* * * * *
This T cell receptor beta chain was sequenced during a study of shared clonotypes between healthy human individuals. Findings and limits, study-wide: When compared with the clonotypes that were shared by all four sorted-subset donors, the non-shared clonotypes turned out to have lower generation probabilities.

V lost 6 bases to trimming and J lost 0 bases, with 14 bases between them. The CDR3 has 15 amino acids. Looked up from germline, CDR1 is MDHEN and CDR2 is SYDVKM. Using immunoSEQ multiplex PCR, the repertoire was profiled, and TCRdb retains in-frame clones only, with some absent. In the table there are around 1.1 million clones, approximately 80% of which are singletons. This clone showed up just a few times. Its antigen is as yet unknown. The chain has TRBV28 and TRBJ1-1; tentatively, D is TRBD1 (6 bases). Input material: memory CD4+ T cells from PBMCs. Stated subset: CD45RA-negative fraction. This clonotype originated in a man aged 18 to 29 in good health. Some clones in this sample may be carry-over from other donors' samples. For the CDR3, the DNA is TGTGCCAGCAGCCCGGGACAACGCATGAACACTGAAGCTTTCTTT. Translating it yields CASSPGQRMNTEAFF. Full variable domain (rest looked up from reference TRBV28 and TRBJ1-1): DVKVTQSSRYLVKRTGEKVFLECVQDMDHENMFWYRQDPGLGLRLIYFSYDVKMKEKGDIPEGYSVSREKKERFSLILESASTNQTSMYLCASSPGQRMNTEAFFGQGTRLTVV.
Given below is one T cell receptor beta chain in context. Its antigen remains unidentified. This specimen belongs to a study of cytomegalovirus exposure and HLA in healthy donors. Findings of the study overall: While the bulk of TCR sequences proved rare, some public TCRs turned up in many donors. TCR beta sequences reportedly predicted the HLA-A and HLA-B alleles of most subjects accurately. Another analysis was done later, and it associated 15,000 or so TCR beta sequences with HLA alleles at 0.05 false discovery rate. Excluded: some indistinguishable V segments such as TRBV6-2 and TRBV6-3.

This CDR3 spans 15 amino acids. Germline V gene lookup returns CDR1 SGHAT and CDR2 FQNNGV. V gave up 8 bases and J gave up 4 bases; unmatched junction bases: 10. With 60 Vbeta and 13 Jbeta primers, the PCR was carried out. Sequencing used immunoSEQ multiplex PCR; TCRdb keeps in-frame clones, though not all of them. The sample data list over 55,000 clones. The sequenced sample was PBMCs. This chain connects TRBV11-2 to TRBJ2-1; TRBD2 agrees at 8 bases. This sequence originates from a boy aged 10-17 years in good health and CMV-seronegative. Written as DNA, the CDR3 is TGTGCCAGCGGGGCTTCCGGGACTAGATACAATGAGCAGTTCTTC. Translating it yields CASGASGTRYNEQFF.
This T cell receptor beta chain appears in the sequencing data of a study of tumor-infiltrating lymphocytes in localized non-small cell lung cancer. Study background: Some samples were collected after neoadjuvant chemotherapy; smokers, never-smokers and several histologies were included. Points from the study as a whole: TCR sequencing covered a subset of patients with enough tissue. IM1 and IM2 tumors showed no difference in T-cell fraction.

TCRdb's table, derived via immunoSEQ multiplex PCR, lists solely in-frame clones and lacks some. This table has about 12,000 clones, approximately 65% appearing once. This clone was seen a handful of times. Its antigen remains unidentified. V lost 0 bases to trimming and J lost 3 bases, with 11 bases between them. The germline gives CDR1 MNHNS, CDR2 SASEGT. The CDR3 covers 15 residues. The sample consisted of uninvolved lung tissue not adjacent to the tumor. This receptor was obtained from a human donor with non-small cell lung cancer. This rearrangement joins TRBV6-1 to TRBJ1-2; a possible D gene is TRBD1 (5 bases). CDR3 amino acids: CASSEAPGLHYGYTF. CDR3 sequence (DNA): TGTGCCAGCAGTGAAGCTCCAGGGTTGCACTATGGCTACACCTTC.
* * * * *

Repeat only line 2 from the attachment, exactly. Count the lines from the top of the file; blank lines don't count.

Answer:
V lost 6 bases to trimming and J lost 0 bases, with 14 bases between them. The CDR3 has 15 amino acids. Looked up from germline, CDR1 is MDHEN and CDR2 is SYDVKM. Using immunoSEQ multiplex PCR, the repertoire was profiled, and TCRdb retains in-frame clones only, with some absent. In the table there are around 1.1 million clones, approximately 80% of which are singletons. This clone showed up just a few times. Its antigen is as yet unknown. The chain has TRBV28 and TRBJ1-1; tentatively, D is TRBD1 (6 bases). Input material: memory CD4+ T cells from PBMCs. Stated subset: CD45RA-negative fraction. This clonotype originated in a man aged 18 to 29 in good health. Some clones in this sample may be carry-over from other donors' samples. For the CDR3, the DNA is TGTGCCAGCAGCCCGGGACAACGCATGAACACTGAAGCTTTCTTT. Translating it yields CASSPGQRMNTEAFF. Full variable domain (rest looked up from reference TRBV28 and TRBJ1-1): DVKVTQSSRYLVKRTGEKVFLECVQDMDHENMFWYRQDPGLGLRLIYFSYDVKMKEKGDIPEGYSVSREKKERFSLILESASTNQTSMYLCASSPGQRMNTEAFFGQGTRLTVV.